And then there were eight.
With a Chicago Board of Education vote fast approaching Wednesday
morning, CPS CEO Ron Huberman late Tuesday pulled two more schools off
the school closing and turnaround list, nearly cutting in half the
original number of targets.
And then there were eight.
With a Chicago Board of Education vote fast approaching Wednesday morning, CPS CEO Ron Huberman late Tuesday pulled two more schools off the school closing and turnaround list, nearly cutting in half the original number of targets.
Prescott on the Near North Side and Marconi on the West Side will be spared, at least for now. Both were set to be closed for low enrollment. Prescott parents and staff were able to convince Huberman that they had a plan to fill the 400-some empty seats in their building.
Huberman said that Marconi could still be consolidated with Tilton and made into a magnet school, but that he would grant the community’s wish to help plan the magnet school and work to fill seats.
“Both these schools put forth really specific cogent plans,” Huberman said Tuesday evening.
Making-last minute changes was not the only drama Huberman was dealing with Tuesday. CPS survived a court order that would have stopped the district from taking action at two other schools.
The Chicago Teachers Union wanted a judge to force CPS to leave McCorkle and Deneen alone. These schools are involved in TAP, a teacher merit pay program that includes numerous supports for teachers.
“We have spent 10s of thousands of dollars training these teachers,” said CTU spokeswoman Rosemaria Genova.
McCorkle is set to be consolidated with Beethoven, and Deneen is to be turned around.
The judge rejected the union’s request, but union president Marilyn Stewart vowed to file the motion with the court again.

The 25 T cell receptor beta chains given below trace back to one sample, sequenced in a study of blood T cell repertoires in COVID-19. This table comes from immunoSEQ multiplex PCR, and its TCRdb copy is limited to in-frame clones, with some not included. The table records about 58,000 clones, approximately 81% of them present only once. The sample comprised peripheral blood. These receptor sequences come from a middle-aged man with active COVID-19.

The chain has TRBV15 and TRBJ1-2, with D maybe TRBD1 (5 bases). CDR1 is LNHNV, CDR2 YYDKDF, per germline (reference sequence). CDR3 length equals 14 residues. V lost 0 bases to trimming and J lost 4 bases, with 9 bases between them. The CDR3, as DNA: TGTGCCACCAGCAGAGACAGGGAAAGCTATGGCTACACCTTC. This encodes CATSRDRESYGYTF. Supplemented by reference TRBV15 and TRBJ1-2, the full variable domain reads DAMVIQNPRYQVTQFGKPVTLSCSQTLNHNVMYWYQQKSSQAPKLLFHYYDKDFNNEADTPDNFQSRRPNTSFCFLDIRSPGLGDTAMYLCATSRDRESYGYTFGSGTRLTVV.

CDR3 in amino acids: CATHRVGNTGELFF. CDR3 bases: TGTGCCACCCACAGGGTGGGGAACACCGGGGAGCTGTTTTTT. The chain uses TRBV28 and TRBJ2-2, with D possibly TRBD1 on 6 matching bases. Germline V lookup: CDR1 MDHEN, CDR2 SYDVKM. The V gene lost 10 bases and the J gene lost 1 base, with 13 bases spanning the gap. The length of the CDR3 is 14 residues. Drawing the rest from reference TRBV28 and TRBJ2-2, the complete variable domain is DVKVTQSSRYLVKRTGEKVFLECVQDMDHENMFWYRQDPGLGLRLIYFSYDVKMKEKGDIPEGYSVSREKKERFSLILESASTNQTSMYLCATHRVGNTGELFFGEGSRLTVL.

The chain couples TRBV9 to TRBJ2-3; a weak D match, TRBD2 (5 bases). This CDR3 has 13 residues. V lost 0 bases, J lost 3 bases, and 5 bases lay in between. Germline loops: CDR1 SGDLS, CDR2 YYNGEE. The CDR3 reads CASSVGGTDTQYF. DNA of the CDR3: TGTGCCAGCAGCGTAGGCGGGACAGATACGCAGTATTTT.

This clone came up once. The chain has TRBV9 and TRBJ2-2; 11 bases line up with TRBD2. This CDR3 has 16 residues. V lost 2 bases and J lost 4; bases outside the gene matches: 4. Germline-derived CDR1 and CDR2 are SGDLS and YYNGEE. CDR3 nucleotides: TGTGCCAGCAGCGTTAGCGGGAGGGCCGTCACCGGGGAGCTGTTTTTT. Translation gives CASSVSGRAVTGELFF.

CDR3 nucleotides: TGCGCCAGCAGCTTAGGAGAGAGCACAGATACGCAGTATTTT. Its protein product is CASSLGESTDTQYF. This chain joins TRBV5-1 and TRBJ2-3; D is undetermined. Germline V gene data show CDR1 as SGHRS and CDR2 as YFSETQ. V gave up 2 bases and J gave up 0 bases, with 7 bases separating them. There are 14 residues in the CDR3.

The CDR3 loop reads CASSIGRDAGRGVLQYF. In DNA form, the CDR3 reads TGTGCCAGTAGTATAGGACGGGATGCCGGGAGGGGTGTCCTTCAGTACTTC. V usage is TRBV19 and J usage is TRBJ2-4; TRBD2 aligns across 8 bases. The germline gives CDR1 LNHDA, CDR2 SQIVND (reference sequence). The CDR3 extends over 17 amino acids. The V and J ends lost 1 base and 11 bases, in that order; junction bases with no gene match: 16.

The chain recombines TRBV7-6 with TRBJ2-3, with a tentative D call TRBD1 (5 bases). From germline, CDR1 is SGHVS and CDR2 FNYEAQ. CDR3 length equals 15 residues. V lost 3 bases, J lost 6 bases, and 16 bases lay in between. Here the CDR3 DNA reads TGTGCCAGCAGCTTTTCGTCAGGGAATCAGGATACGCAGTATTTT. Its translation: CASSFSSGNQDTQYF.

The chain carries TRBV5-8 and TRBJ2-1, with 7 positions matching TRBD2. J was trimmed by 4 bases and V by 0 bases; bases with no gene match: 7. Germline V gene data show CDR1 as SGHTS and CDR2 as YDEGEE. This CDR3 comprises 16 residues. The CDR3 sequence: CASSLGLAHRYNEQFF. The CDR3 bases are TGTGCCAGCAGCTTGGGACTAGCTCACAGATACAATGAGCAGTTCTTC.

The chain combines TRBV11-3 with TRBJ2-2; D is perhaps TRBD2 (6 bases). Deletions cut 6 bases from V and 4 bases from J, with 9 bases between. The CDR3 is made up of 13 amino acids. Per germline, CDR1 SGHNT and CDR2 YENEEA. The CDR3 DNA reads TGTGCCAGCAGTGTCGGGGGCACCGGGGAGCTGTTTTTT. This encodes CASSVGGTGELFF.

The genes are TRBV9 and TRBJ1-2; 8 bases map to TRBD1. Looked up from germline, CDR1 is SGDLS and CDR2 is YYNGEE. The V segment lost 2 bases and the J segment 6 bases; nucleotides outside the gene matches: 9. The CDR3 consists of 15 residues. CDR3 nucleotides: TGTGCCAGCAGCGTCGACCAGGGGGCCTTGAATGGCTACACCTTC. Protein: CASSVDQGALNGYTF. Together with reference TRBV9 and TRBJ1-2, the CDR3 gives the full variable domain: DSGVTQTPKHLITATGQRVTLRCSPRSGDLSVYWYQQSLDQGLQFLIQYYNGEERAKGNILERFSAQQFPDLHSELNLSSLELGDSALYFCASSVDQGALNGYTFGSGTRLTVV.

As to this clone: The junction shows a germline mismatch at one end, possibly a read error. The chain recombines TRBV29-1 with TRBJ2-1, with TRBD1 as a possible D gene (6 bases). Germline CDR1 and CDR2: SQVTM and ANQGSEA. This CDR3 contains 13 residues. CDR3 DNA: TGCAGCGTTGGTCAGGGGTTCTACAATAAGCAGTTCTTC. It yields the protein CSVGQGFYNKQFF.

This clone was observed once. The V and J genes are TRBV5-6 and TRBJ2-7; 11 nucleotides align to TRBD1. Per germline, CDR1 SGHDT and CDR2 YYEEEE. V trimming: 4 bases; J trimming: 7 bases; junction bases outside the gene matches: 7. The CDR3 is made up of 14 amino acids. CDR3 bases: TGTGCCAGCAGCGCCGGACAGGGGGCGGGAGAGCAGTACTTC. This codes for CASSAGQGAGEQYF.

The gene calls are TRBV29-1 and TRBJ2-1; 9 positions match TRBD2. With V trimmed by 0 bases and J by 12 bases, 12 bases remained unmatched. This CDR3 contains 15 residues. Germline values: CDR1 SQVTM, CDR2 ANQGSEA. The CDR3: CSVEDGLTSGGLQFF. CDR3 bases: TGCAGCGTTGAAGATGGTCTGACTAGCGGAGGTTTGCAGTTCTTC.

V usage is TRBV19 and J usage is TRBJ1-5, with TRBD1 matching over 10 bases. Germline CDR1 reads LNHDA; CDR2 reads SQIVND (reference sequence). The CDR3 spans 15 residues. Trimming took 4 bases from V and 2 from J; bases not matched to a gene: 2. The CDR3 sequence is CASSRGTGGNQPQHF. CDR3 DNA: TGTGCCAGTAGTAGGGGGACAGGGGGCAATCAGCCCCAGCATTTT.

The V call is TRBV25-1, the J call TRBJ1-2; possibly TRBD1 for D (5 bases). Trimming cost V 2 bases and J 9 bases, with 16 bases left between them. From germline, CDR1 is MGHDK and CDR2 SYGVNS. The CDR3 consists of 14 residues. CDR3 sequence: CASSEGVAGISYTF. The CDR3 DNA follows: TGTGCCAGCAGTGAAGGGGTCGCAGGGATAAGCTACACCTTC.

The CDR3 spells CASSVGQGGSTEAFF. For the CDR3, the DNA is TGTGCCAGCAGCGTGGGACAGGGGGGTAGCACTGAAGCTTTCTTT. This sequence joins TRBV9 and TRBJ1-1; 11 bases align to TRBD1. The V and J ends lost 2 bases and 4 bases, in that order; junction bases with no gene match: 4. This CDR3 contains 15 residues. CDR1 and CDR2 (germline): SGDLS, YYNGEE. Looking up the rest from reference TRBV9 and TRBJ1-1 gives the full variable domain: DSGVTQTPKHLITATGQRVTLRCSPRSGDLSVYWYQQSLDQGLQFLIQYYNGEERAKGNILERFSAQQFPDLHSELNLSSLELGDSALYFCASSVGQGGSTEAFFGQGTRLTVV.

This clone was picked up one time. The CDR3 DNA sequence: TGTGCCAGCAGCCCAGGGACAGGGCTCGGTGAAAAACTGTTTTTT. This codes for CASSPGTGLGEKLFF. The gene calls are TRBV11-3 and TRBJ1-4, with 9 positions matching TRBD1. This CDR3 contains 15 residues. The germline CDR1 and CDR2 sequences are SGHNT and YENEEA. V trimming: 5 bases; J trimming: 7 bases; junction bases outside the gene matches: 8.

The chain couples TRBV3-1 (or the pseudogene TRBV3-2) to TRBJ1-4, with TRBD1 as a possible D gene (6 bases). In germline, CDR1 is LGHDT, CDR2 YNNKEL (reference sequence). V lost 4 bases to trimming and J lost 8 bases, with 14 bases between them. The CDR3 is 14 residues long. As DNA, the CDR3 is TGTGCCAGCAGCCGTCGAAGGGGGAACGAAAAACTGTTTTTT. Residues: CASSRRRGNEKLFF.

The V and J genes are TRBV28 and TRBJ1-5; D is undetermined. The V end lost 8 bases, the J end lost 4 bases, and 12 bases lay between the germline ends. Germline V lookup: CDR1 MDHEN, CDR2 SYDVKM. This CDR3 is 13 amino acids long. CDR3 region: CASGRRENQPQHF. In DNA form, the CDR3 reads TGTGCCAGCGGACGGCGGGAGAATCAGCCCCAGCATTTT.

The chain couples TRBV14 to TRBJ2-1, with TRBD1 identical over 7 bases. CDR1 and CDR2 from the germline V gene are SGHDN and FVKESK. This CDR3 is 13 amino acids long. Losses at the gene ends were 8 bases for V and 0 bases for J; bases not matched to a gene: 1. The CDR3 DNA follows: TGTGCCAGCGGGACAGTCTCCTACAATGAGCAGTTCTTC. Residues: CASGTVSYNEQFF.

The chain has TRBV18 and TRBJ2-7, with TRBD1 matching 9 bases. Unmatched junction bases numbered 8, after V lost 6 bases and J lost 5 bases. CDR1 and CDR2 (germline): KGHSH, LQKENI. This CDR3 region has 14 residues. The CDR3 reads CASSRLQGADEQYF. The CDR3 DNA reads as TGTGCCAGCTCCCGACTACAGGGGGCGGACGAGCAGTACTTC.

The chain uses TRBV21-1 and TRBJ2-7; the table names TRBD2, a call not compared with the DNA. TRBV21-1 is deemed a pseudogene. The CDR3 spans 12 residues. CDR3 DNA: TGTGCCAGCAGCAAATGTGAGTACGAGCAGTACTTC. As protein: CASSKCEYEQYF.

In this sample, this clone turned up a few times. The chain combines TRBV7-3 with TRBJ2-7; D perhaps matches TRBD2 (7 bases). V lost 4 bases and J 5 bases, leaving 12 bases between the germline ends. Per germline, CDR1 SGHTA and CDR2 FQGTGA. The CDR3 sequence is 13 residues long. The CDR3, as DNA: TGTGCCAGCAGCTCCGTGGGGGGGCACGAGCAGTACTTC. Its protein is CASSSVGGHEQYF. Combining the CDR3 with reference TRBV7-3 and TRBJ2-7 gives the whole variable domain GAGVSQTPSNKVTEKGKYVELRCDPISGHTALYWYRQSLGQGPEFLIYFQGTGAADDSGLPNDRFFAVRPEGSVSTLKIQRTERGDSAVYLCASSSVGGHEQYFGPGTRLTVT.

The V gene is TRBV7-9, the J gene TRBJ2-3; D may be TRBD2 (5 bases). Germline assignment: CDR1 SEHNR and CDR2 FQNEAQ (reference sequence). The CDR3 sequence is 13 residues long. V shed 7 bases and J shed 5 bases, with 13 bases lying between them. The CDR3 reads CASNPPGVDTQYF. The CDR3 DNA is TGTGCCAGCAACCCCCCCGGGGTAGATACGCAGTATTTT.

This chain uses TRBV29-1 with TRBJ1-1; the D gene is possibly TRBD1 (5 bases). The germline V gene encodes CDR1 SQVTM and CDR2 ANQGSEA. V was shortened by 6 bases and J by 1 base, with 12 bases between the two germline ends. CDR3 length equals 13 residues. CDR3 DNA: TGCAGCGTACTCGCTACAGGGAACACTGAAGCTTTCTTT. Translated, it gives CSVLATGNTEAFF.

Huberman said that Beethoven will probably become part of TAP and that the Academy of Urban School Leadership, which is set to manage the Deneen turnaround, is interested in incorporating it as well.
But Genova said the larger point is that Stewart serves on a council that manages the TAP program and that it was not involved in discussions about school actions at Deneen or McCorkle. “This was done unilaterally,” she said.
A communications problem
Complaints about how Huberman and his staff communicated about the turnarounds have punctuated the process.
Some of the flaws were displayed Monday at a City Council education committee meeting. There, Ald. Ed Smith confronted Huberman. Smith was infuriated that he was not told about Marconi’s closing until the day before the announcement.
“You think that because there are poor people in my community, they don’t have a voice and they can be walked on,” he said. “Well, my people are here, and they understand what is happening to them.”
Later, Smith said Huberman’s plan to consolidate Marconi and Tilden and make the new school into a magnet was a fallacy. Calling it a magnet will not make the school any better, he said. “It is not there,” Smith said.
Smith was to meet Monday night with CPS Chief Administrative Officer Rob Runcie.
Huberman said that that meeting figured into his decision to spare Marconi. He added that the changes show that his administration is adept at listening to the public and taking into account their concerns.
Huberman has been upfront about the need to reform the process. He says he won’t “walk away” from taking dramatic actions to improve struggling schools. But his goal is to have the actions “supported by the community.”